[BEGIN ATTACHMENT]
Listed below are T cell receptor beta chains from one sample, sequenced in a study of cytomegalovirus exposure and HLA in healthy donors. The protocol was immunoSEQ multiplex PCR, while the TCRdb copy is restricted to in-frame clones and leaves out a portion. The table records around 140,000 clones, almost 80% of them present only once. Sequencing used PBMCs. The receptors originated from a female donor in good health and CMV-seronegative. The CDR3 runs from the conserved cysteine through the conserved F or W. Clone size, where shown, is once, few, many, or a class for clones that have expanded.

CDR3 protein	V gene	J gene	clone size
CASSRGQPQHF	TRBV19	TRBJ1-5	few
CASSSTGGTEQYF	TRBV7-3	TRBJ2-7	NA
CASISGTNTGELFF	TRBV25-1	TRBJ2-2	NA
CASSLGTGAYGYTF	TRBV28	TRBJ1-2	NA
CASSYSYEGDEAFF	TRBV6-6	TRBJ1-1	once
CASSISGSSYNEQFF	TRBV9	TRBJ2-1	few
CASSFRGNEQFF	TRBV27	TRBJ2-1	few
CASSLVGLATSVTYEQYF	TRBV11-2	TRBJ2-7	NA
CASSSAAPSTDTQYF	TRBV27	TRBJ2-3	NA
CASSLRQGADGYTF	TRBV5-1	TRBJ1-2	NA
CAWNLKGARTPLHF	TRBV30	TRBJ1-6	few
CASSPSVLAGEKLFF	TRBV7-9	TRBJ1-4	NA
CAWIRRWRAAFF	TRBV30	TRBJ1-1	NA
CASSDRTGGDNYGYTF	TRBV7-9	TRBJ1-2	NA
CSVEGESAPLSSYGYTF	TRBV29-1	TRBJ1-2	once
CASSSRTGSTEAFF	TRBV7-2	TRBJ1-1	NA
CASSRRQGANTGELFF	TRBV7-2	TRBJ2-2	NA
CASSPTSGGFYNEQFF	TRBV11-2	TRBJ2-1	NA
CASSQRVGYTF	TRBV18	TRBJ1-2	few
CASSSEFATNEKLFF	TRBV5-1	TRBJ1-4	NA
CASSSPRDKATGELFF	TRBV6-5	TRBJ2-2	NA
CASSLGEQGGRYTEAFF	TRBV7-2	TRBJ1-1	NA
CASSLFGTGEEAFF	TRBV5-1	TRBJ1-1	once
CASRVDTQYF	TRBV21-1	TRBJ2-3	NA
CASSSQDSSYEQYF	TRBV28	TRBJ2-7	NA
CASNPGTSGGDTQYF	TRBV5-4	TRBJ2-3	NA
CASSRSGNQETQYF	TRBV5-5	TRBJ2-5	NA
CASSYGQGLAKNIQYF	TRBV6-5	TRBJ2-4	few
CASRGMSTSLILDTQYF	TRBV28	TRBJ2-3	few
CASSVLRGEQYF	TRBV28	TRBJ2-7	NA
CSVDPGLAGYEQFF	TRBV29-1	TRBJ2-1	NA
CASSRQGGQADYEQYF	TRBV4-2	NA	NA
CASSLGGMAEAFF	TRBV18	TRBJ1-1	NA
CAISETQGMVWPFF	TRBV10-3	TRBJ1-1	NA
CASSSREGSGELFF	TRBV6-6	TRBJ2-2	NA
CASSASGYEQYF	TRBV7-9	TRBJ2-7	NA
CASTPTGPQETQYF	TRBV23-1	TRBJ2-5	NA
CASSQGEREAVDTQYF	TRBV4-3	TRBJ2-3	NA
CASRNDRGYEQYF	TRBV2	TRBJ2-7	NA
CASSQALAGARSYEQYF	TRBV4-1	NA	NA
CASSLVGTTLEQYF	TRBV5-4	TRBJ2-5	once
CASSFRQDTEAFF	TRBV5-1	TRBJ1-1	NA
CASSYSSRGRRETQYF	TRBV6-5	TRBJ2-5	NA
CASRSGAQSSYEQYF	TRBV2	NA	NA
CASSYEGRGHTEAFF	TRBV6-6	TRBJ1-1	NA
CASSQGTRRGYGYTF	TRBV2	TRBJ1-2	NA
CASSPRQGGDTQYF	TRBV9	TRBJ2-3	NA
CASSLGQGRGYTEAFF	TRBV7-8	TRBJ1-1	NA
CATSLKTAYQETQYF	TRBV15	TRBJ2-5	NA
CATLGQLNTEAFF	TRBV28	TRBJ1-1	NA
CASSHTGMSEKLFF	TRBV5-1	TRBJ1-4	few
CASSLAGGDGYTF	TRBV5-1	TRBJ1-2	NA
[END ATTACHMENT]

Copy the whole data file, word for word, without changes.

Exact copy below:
Listed below are T cell receptor beta chains from one sample, sequenced in a study of cytomegalovirus exposure and HLA in healthy donors. The protocol was immunoSEQ multiplex PCR, while the TCRdb copy is restricted to in-frame clones and leaves out a portion. The table records around 140,000 clones, almost 80% of them present only once. Sequencing used PBMCs. The receptors originated from a female donor in good health and CMV-seronegative. The CDR3 runs from the conserved cysteine through the conserved F or W. Clone size, where shown, is once, few, many, or a class for clones that have expanded.

CDR3 protein	V gene	J gene	clone size
CASSRGQPQHF	TRBV19	TRBJ1-5	few
CASSSTGGTEQYF	TRBV7-3	TRBJ2-7	NA
CASISGTNTGELFF	TRBV25-1	TRBJ2-2	NA
CASSLGTGAYGYTF	TRBV28	TRBJ1-2	NA
CASSYSYEGDEAFF	TRBV6-6	TRBJ1-1	once
CASSISGSSYNEQFF	TRBV9	TRBJ2-1	few
CASSFRGNEQFF	TRBV27	TRBJ2-1	few
CASSLVGLATSVTYEQYF	TRBV11-2	TRBJ2-7	NA
CASSSAAPSTDTQYF	TRBV27	TRBJ2-3	NA
CASSLRQGADGYTF	TRBV5-1	TRBJ1-2	NA
CAWNLKGARTPLHF	TRBV30	TRBJ1-6	few
CASSPSVLAGEKLFF	TRBV7-9	TRBJ1-4	NA
CAWIRRWRAAFF	TRBV30	TRBJ1-1	NA
CASSDRTGGDNYGYTF	TRBV7-9	TRBJ1-2	NA
CSVEGESAPLSSYGYTF	TRBV29-1	TRBJ1-2	once
CASSSRTGSTEAFF	TRBV7-2	TRBJ1-1	NA
CASSRRQGANTGELFF	TRBV7-2	TRBJ2-2	NA
CASSPTSGGFYNEQFF	TRBV11-2	TRBJ2-1	NA
CASSQRVGYTF	TRBV18	TRBJ1-2	few
CASSSEFATNEKLFF	TRBV5-1	TRBJ1-4	NA
CASSSPRDKATGELFF	TRBV6-5	TRBJ2-2	NA
CASSLGEQGGRYTEAFF	TRBV7-2	TRBJ1-1	NA
CASSLFGTGEEAFF	TRBV5-1	TRBJ1-1	once
CASRVDTQYF	TRBV21-1	TRBJ2-3	NA
CASSSQDSSYEQYF	TRBV28	TRBJ2-7	NA
CASNPGTSGGDTQYF	TRBV5-4	TRBJ2-3	NA
CASSRSGNQETQYF	TRBV5-5	TRBJ2-5	NA
CASSYGQGLAKNIQYF	TRBV6-5	TRBJ2-4	few
CASRGMSTSLILDTQYF	TRBV28	TRBJ2-3	few
CASSVLRGEQYF	TRBV28	TRBJ2-7	NA
CSVDPGLAGYEQFF	TRBV29-1	TRBJ2-1	NA
CASSRQGGQADYEQYF	TRBV4-2	NA	NA
CASSLGGMAEAFF	TRBV18	TRBJ1-1	NA
CAISETQGMVWPFF	TRBV10-3	TRBJ1-1	NA
CASSSREGSGELFF	TRBV6-6	TRBJ2-2	NA
CASSASGYEQYF	TRBV7-9	TRBJ2-7	NA
CASTPTGPQETQYF	TRBV23-1	TRBJ2-5	NA
CASSQGEREAVDTQYF	TRBV4-3	TRBJ2-3	NA
CASRNDRGYEQYF	TRBV2	TRBJ2-7	NA
CASSQALAGARSYEQYF	TRBV4-1	NA	NA
CASSLVGTTLEQYF	TRBV5-4	TRBJ2-5	once
CASSFRQDTEAFF	TRBV5-1	TRBJ1-1	NA
CASSYSSRGRRETQYF	TRBV6-5	TRBJ2-5	NA
CASRSGAQSSYEQYF	TRBV2	NA	NA
CASSYEGRGHTEAFF	TRBV6-6	TRBJ1-1	NA
CASSQGTRRGYGYTF	TRBV2	TRBJ1-2	NA
CASSPRQGGDTQYF	TRBV9	TRBJ2-3	NA
CASSLGQGRGYTEAFF	TRBV7-8	TRBJ1-1	NA
CATSLKTAYQETQYF	TRBV15	TRBJ2-5	NA
CATLGQLNTEAFF	TRBV28	TRBJ1-1	NA
CASSHTGMSEKLFF	TRBV5-1	TRBJ1-4	few
CASSLAGGDGYTF	TRBV5-1	TRBJ1-2	NA